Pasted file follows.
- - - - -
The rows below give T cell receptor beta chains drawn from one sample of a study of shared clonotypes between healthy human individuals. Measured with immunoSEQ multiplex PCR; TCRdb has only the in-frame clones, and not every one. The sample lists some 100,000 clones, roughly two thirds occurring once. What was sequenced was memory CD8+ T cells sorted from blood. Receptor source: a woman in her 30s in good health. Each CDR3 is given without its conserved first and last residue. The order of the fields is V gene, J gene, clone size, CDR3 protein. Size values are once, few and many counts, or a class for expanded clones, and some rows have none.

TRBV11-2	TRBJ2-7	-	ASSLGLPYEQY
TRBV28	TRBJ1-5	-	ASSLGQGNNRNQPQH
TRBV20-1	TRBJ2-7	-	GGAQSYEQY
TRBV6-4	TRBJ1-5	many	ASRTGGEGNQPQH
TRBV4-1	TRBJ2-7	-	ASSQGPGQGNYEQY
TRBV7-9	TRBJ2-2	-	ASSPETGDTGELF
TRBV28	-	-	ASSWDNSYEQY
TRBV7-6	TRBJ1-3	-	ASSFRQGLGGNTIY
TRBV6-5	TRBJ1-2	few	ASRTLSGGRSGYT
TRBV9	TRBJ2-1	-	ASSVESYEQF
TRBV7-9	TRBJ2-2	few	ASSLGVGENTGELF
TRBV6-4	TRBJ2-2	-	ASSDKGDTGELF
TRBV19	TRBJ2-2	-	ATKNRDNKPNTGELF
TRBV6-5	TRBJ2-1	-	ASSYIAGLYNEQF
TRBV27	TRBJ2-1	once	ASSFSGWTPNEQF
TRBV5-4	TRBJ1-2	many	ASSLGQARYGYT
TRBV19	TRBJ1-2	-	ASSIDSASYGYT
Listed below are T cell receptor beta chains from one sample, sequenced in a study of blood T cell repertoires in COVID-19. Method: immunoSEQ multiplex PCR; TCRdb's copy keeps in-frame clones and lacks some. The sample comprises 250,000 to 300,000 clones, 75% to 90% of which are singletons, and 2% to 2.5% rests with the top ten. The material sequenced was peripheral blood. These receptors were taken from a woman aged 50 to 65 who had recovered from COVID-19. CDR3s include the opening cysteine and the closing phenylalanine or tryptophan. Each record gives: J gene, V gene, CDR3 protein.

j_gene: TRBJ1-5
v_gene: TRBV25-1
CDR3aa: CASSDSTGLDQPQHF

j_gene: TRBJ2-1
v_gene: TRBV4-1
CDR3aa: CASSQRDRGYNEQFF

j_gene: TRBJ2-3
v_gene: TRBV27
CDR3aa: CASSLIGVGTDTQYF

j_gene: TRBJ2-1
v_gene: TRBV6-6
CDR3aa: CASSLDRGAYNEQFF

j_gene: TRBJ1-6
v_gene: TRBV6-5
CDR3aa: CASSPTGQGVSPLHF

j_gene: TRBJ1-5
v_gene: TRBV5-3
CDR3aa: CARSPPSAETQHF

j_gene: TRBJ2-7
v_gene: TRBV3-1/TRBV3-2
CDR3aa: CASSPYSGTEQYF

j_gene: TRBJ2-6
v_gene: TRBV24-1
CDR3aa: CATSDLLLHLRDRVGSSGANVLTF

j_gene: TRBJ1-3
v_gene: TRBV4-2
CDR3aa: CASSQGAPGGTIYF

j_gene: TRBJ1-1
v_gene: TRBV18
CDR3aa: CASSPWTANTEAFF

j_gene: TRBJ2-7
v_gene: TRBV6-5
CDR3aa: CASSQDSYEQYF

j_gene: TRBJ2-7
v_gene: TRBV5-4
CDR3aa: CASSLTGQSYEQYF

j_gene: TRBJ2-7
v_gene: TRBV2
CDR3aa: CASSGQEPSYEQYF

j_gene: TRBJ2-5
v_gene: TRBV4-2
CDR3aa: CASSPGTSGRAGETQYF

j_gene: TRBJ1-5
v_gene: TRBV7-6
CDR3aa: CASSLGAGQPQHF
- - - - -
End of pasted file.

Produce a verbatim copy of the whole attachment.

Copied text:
The rows below give T cell receptor beta chains drawn from one sample of a study of shared clonotypes between healthy human individuals. Measured with immunoSEQ multiplex PCR; TCRdb has only the in-frame clones, and not every one. The sample lists some 100,000 clones, roughly two thirds occurring once. What was sequenced was memory CD8+ T cells sorted from blood. Receptor source: a woman in her 30s in good health. Each CDR3 is given without its conserved first and last residue. The order of the fields is V gene, J gene, clone size, CDR3 protein. Size values are once, few and many counts, or a class for expanded clones, and some rows have none.

TRBV11-2	TRBJ2-7	-	ASSLGLPYEQY
TRBV28	TRBJ1-5	-	ASSLGQGNNRNQPQH
TRBV20-1	TRBJ2-7	-	GGAQSYEQY
TRBV6-4	TRBJ1-5	many	ASRTGGEGNQPQH
TRBV4-1	TRBJ2-7	-	ASSQGPGQGNYEQY
TRBV7-9	TRBJ2-2	-	ASSPETGDTGELF
TRBV28	-	-	ASSWDNSYEQY
TRBV7-6	TRBJ1-3	-	ASSFRQGLGGNTIY
TRBV6-5	TRBJ1-2	few	ASRTLSGGRSGYT
TRBV9	TRBJ2-1	-	ASSVESYEQF
TRBV7-9	TRBJ2-2	few	ASSLGVGENTGELF
TRBV6-4	TRBJ2-2	-	ASSDKGDTGELF
TRBV19	TRBJ2-2	-	ATKNRDNKPNTGELF
TRBV6-5	TRBJ2-1	-	ASSYIAGLYNEQF
TRBV27	TRBJ2-1	once	ASSFSGWTPNEQF
TRBV5-4	TRBJ1-2	many	ASSLGQARYGYT
TRBV19	TRBJ1-2	-	ASSIDSASYGYT
Listed below are T cell receptor beta chains from one sample, sequenced in a study of blood T cell repertoires in COVID-19. Method: immunoSEQ multiplex PCR; TCRdb's copy keeps in-frame clones and lacks some. The sample comprises 250,000 to 300,000 clones, 75% to 90% of which are singletons, and 2% to 2.5% rests with the top ten. The material sequenced was peripheral blood. These receptors were taken from a woman aged 50 to 65 who had recovered from COVID-19. CDR3s include the opening cysteine and the closing phenylalanine or tryptophan. Each record gives: J gene, V gene, CDR3 protein.

j_gene: TRBJ1-5
v_gene: TRBV25-1
CDR3aa: CASSDSTGLDQPQHF

j_gene: TRBJ2-1
v_gene: TRBV4-1
CDR3aa: CASSQRDRGYNEQFF

j_gene: TRBJ2-3
v_gene: TRBV27
CDR3aa: CASSLIGVGTDTQYF

j_gene: TRBJ2-1
v_gene: TRBV6-6
CDR3aa: CASSLDRGAYNEQFF

j_gene: TRBJ1-6
v_gene: TRBV6-5
CDR3aa: CASSPTGQGVSPLHF

j_gene: TRBJ1-5
v_gene: TRBV5-3
CDR3aa: CARSPPSAETQHF

j_gene: TRBJ2-7
v_gene: TRBV3-1/TRBV3-2
CDR3aa: CASSPYSGTEQYF

j_gene: TRBJ2-6
v_gene: TRBV24-1
CDR3aa: CATSDLLLHLRDRVGSSGANVLTF

j_gene: TRBJ1-3
v_gene: TRBV4-2
CDR3aa: CASSQGAPGGTIYF

j_gene: TRBJ1-1
v_gene: TRBV18
CDR3aa: CASSPWTANTEAFF

j_gene: TRBJ2-7
v_gene: TRBV6-5
CDR3aa: CASSQDSYEQYF

j_gene: TRBJ2-7
v_gene: TRBV5-4
CDR3aa: CASSLTGQSYEQYF

j_gene: TRBJ2-7
v_gene: TRBV2
CDR3aa: CASSGQEPSYEQYF

j_gene: TRBJ2-5
v_gene: TRBV4-2
CDR3aa: CASSPGTSGRAGETQYF

j_gene: TRBJ1-5
v_gene: TRBV7-6
CDR3aa: CASSLGAGQPQHF